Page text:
Posted in Books, Brazil, Caribbean/Latin America, Europe, History, Media Archive, Monographs, Native Americans/First Nation, Oceania, United States on 2016-12-01 00:12Z by Steven

Traces of History: Elementary Structures of Race

Verso Books
January 2016
306 pages
Paperback ISBN: 9781781689172
Hardback ISBN: 9781781689165
Ebook ISBN: 9781781689196

Patrick Wolfe

Traces of History presents a new approach to race and to comparative colonial studies. Bringing a historical perspective to bear on the regimes of race that colonizers have sought to impose on Aboriginal people in Australia, on Blacks and Native Americans in the United States, on Ashkenazi Jews in Western Europe, on Arab Jews in Israel/Palestine, and on people of African descent in Brazil, this book shows how race marks and reproduces the different relationships of inequality into which Europeans have coopted subaltern populations: territorial dispossession, enslavement, confinement, assimilation, and removal.

Charting the different modes of domination that engender specific regimes of race and the strategies of anti-colonial resistance they entail, the book powerfully argues for cross-racial solidarities that respect these historical differences.

Tags: , , , ,

The Other California: Land, Identity, and Politics on the Mexican Borderlands

Posted in Books, Caribbean/Latin America, Forthcoming Media, History, Mexico, Monographs on 2016-11-27 15:29Z by Steven

The Other California: Land, Identity, and Politics on the Mexican Borderlands

University of California Press
January 2017
188 pages
Hardcover ISBN: 9780520291638

Verónica Castillo-Muñoz, Assistant Professor of History
University of California, Santa Barbara

The Other California is the story of working-class communities and how they constituted the racially and ethnically diverse social landscape of Baja California. Packed with new and transformative stories, the book examines the interplay of land reform and migratory labor on the peninsula from 1850 to 1954, as governments, foreign investors, and local communities shaped a vibrant and dynamic borderland alongside the booming cities of Tijuana, Mexicali, and Santa Rosalia. Migration and intermarriage between Mexican women and men from Asia, Europe, and the United States transformed Baja California into a multicultural society. Mixed-race families extended across national borders, forging new local communities, labor relations, and border politics.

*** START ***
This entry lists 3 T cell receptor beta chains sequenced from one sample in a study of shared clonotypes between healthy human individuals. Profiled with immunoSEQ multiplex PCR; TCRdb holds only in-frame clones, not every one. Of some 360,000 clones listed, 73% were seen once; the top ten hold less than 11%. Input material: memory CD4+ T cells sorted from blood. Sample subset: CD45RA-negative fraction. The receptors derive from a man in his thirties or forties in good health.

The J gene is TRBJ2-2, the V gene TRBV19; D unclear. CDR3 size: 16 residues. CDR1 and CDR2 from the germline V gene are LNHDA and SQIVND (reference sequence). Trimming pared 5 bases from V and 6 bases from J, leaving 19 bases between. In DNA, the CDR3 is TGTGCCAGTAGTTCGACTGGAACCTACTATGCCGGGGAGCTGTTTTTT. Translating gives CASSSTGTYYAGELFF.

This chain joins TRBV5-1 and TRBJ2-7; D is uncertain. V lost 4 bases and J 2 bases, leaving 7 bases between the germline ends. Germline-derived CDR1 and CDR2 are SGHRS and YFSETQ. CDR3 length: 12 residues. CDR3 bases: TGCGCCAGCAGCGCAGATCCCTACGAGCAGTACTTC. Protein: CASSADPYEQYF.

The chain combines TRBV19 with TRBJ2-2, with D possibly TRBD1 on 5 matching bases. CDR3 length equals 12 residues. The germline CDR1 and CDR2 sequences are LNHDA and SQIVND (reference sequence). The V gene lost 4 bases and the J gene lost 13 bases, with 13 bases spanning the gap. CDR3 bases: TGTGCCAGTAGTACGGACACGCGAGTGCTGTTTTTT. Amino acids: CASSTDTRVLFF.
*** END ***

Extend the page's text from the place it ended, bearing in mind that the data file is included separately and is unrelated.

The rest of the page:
Tags: , ,

Blackness, Science, and Circulation of Knowledge in the Eighteenth-Century Luso-Brazilian World and the United States

Posted in Articles, Brazil, Caribbean/Latin America, Europe, History, Literary/Artistic Criticism, Media Archive, United States on 2016-11-26 21:54Z by Steven

Blackness, Science, and Circulation of Knowledge in the Eighteenth-Century Luso-Brazilian World and the United States

The Eighteenth Century
Volume 57, Number 3, Fall 2016
pages 303-324
DOI: 10.1353/ecy.2016.0020

Bruno Carvalho, Associate Professor of Spanish and Portuguese
Princeton University

It has become increasingly common for scholars to locate the eighteenth century as a turning point in what Nell Irvin Painter calls the “now familiar equation that converts race to black and black to slave.” Recent studies explore how scientific racism, which flourished in the nineteenth century, emerges in debates involving Enlightenment savants like Voltaire, David Hume, Immanuel Kant, and several less prominent authors. European anatomists, natural historians, and philosophers devised racial classification schemata, frequently relying on erroneous travel narratives as their main source of knowledge. The voices of “non-whites” are predictably muted in debates that took place almost exclusively among Europeans, but that also included well-connected North Americans, chief among them Thomas Jefferson (1743–1826). Although “race”—by no means a stable concept in the eighteenth century—included myriad categories besides “blackness,” this article will discuss how intellectuals in the Americas wrote about black Africans and their descendants in the context of Enlightenment-era science.